Love is Love
As soon as we arrive on this Earth, we are taught about what is wrong and what is right. We are made to believe that if a girl likes a boy it is cute but if the same girl likes another girl it is referred to as a shame on the family.
We are taught if a teenager tells any grown up that they are attracted to a certain gender which is not normalized by society, it is labelled a phase and their opinions are invalidated. When teenagers affirm again and again that it is not a phase, they are told that they will not be accepted as they are violating society’s but more importantly even nature’s rules.
Its rather an ignominy that people are more comfortable seeing two men holding guns than holding hands. Today we live in a world where the saying "Love is Love" is becoming more universal than ever. Hence, it is vital to remember that whether you love someone of the opposite sex, someone of the same sex, or both, you are valued and loved.
With events such as Transgender Awareness Week, International day against homophobia and the iconic Gay Pride parade that happens every year, people who identify themselves as LGBTQ+ can express pride in being themselves in these safe spaces. However, in this same world of our things such homophobia, bigotry and heteronormativity prevails.
The sheer reality is that the word homophobia is misleading. It tends to portray an image of a phobia and is used erroneously. It is no longer a veracious way of describing how society and several individuals prejudice against the LGBTQ+ community. Alternatively, it should be referred to as “social stigma”; a way to refer to society’s dismissiveness and rejection of non-heterosexual individuals. Moreover, homophobia is a concept based solely on the idea of condemning the relationship between two people because you don't feel the same way.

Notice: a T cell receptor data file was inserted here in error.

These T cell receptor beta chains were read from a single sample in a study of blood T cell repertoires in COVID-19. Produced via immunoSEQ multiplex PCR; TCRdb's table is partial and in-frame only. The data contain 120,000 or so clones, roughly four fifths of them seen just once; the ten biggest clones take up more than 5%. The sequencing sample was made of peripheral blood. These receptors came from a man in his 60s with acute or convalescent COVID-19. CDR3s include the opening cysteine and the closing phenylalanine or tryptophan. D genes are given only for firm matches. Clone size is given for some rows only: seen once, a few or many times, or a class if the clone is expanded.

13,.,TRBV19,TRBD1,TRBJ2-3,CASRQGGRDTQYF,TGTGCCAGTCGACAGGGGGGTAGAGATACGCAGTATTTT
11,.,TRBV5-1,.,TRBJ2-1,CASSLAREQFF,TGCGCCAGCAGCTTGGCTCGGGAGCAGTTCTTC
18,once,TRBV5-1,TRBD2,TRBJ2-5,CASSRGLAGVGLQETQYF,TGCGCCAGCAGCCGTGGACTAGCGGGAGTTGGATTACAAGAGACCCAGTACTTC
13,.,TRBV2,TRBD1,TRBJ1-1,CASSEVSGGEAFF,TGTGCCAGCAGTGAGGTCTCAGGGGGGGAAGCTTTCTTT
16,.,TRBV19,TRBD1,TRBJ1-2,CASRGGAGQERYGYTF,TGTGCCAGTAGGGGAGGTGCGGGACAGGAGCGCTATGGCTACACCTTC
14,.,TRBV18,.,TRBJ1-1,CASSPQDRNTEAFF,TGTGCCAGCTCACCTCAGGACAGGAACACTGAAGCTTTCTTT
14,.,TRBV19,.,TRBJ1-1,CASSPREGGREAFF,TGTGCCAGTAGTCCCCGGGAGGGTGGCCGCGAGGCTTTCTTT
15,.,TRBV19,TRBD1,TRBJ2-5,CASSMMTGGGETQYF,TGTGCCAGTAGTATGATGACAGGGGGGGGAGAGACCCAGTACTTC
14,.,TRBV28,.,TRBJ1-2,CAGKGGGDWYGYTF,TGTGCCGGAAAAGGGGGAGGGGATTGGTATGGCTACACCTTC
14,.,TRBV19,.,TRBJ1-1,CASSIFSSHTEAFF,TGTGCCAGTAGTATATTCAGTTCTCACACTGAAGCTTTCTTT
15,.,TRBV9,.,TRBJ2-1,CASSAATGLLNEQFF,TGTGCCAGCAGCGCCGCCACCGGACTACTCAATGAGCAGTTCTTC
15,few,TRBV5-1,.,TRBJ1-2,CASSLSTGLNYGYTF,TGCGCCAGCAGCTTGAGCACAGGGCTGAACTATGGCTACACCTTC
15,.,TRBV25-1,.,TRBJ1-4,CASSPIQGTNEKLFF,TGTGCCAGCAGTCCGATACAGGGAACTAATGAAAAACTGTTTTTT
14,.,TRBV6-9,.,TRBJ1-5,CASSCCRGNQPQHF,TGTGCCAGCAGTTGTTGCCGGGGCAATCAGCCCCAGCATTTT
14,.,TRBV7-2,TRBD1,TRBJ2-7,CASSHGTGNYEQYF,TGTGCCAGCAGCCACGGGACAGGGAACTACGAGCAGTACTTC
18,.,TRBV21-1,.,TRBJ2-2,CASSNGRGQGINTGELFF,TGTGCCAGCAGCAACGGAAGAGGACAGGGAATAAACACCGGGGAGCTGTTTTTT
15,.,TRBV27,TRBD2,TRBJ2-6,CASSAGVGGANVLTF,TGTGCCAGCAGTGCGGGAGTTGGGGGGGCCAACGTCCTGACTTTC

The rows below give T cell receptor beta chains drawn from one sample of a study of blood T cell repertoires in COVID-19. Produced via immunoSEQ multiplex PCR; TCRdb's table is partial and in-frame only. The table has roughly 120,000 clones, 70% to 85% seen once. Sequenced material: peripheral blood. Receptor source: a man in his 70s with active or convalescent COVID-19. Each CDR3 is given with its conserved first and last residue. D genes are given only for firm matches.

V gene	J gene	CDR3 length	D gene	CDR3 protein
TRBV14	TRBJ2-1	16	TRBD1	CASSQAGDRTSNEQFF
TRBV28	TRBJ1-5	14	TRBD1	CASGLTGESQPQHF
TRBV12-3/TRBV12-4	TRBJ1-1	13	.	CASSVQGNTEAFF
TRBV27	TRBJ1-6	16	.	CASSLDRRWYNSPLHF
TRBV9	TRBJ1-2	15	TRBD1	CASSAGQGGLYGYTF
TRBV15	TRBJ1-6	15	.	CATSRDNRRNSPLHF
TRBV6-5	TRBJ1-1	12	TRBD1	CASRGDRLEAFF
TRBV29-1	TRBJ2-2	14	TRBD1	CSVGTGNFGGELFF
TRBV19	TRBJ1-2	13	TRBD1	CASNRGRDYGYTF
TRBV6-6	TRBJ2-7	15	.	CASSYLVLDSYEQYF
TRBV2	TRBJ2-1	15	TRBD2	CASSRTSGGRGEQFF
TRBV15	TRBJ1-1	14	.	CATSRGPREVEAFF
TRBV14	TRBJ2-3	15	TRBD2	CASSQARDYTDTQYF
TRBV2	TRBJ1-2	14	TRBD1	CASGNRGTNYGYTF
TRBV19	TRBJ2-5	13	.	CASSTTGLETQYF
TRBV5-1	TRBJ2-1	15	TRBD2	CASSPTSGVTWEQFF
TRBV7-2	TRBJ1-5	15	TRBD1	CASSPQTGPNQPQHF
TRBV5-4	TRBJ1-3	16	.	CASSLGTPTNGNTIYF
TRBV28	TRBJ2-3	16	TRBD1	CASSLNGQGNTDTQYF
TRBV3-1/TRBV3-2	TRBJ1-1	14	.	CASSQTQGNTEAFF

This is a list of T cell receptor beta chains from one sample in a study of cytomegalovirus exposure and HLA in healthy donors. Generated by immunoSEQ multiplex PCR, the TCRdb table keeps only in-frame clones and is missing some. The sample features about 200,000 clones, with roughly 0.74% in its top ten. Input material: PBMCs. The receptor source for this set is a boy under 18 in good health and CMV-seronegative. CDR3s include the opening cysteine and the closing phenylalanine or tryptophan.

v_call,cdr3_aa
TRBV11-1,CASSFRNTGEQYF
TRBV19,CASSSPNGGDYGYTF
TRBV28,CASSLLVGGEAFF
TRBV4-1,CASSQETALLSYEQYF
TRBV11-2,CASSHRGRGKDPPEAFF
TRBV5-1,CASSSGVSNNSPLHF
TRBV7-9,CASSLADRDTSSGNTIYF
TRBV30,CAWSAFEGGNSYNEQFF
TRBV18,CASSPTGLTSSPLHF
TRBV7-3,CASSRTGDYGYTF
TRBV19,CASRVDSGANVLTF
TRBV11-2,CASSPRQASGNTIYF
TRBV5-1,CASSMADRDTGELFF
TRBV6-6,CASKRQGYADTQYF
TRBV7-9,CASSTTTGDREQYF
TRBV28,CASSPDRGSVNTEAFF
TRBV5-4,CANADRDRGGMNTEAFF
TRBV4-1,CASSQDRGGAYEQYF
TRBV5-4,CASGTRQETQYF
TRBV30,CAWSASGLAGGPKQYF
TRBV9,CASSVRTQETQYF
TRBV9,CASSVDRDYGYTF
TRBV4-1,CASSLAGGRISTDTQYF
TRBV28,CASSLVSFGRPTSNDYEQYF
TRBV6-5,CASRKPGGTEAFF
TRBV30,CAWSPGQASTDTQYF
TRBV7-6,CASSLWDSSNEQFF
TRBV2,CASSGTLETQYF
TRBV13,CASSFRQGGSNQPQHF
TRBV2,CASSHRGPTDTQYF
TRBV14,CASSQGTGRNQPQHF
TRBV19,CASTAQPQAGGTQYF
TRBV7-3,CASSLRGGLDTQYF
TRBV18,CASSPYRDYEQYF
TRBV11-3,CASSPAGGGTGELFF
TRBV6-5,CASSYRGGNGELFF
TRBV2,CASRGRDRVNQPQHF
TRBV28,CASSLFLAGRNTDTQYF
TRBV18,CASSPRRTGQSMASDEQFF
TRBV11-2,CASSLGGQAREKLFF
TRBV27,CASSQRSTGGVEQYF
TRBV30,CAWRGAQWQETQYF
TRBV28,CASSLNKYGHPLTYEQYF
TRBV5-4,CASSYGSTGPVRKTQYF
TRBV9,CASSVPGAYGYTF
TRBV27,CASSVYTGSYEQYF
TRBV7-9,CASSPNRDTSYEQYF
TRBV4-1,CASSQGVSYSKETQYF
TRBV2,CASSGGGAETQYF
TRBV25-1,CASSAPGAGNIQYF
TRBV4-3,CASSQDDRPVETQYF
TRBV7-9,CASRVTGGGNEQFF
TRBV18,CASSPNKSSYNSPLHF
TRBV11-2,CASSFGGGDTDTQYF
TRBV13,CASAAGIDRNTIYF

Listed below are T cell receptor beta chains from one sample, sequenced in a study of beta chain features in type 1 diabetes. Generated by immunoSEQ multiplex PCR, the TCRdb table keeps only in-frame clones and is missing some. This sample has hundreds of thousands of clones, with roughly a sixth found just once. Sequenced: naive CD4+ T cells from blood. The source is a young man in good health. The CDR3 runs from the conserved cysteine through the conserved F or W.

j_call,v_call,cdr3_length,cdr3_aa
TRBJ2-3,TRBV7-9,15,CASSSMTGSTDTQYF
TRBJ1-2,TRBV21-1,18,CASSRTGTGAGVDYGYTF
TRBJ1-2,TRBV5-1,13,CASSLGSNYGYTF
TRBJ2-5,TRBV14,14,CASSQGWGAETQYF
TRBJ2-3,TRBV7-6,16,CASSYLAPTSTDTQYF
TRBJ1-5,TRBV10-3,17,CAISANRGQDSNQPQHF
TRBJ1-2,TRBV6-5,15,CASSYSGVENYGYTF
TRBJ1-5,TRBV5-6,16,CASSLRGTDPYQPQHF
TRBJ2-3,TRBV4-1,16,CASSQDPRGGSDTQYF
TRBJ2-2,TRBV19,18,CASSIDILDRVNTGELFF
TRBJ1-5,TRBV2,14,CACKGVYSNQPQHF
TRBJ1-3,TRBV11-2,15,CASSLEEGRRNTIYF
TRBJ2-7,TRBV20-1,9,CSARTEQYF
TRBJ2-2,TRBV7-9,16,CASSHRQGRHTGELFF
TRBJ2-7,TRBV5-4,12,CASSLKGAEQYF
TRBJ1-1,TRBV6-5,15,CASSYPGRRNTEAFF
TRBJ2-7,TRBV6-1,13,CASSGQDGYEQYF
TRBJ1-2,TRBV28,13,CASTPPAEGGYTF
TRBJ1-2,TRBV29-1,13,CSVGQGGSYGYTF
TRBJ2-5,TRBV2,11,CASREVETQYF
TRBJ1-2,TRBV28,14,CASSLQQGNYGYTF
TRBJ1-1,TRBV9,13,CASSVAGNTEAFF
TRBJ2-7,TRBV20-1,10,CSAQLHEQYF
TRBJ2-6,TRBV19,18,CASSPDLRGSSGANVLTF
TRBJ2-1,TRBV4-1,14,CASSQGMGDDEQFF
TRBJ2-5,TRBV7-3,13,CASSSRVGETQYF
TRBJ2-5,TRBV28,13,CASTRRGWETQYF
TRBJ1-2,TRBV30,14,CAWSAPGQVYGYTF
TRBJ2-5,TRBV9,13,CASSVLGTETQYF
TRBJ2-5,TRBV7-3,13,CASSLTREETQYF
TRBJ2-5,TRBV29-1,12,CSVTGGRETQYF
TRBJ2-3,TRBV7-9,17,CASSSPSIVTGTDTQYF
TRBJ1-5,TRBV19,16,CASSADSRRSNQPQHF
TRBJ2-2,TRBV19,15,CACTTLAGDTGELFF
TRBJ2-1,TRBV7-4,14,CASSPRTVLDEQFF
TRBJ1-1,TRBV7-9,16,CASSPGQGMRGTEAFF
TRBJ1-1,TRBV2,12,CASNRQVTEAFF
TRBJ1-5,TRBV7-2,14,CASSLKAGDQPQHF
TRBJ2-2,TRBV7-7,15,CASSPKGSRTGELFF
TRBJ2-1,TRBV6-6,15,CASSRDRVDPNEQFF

Due to such social stigma, out of the world’s sexual minority population — an estimated 83 percent of those who identify as lesbian, gay or bisexual — keep their orientation hidden from all or most of the people in their lives. I cannot say that I understand homophobia all too well but what I do know is that no one should feel victimized, hurt or mistreated.
No LGBTQ+ individual should feel the need to vindicate themselves or come out to everyone because of the fact that they are attracted to a certain gender. Moreover, questioning your identity is an experience that lots of people have many times throughout their life. Identity is intricated and if you aren’t sure how you identify yourself, that is ok! It is not a compulsion to have everything figured out right at that moment.
Taking some time to think through how you feel can be helpful in better understanding your gender identity. We have a whole right to choose who we want to be and how we express ourselves. No one should feel forced to choose a gender and always stick to it but that doesn’t imply that choosing a certain gender is just a phase. For instance, on the surface, the fact that 84 percent of bisexuals eventually wind up in opposite-sex partnerships could appear to support the notion that bisexuality is, as people so often insist, actually either “just a phase” or a stepping-stone on the path to “full-blown gayness.” This is not correct.
Another factor that many individuals face is the process of coming out. Coming out to yourself or someone else is an incredibly personal decision. Just because you love your family and share everything with them doesn’t mean you are obligated to let them know, it depends on you and only you. Many a times people realize their true identity when they old and maybe even married and they come out way later in life. That is completely okay even if it takes you a while to get there. Your identity is valid.
If society cannot accept the LGBTQ+ community that doesn’t mean that they don’t exist. They exist and they are valuable.
At the same time it does not mean that they are a means for rainbow capitalism. Rainbow capitalism is the incorporation of the LGBT movement and sexual diversity to capitalism and the market economy,. In simple terms it translates to how companies profit from the LGBTQ+ community without actually caring about them.
Since Pride Month just ended we may have seen many companies change their logos into rainbow colored ones as a "token of support". Ironically this token of support is nothing but literally just a token and it does not help in the change all.
LGBTQ+ individuals are not tokens. Coming from an Indian Household, it was hard for me to imagine India as a country that supports the LGBTQ+ community. However, great figures such as Menaka Guruswamy, Harish Iyer,Laxmi Narayan Tripathi, Keshav Suri brought change to our country. They proved that we can accept the LGBTQ+ community, and how we can to do better, after all "The beauty of standing up for our rights is that others will see us standing and stand up as well." Quote by Cassandra Duffy.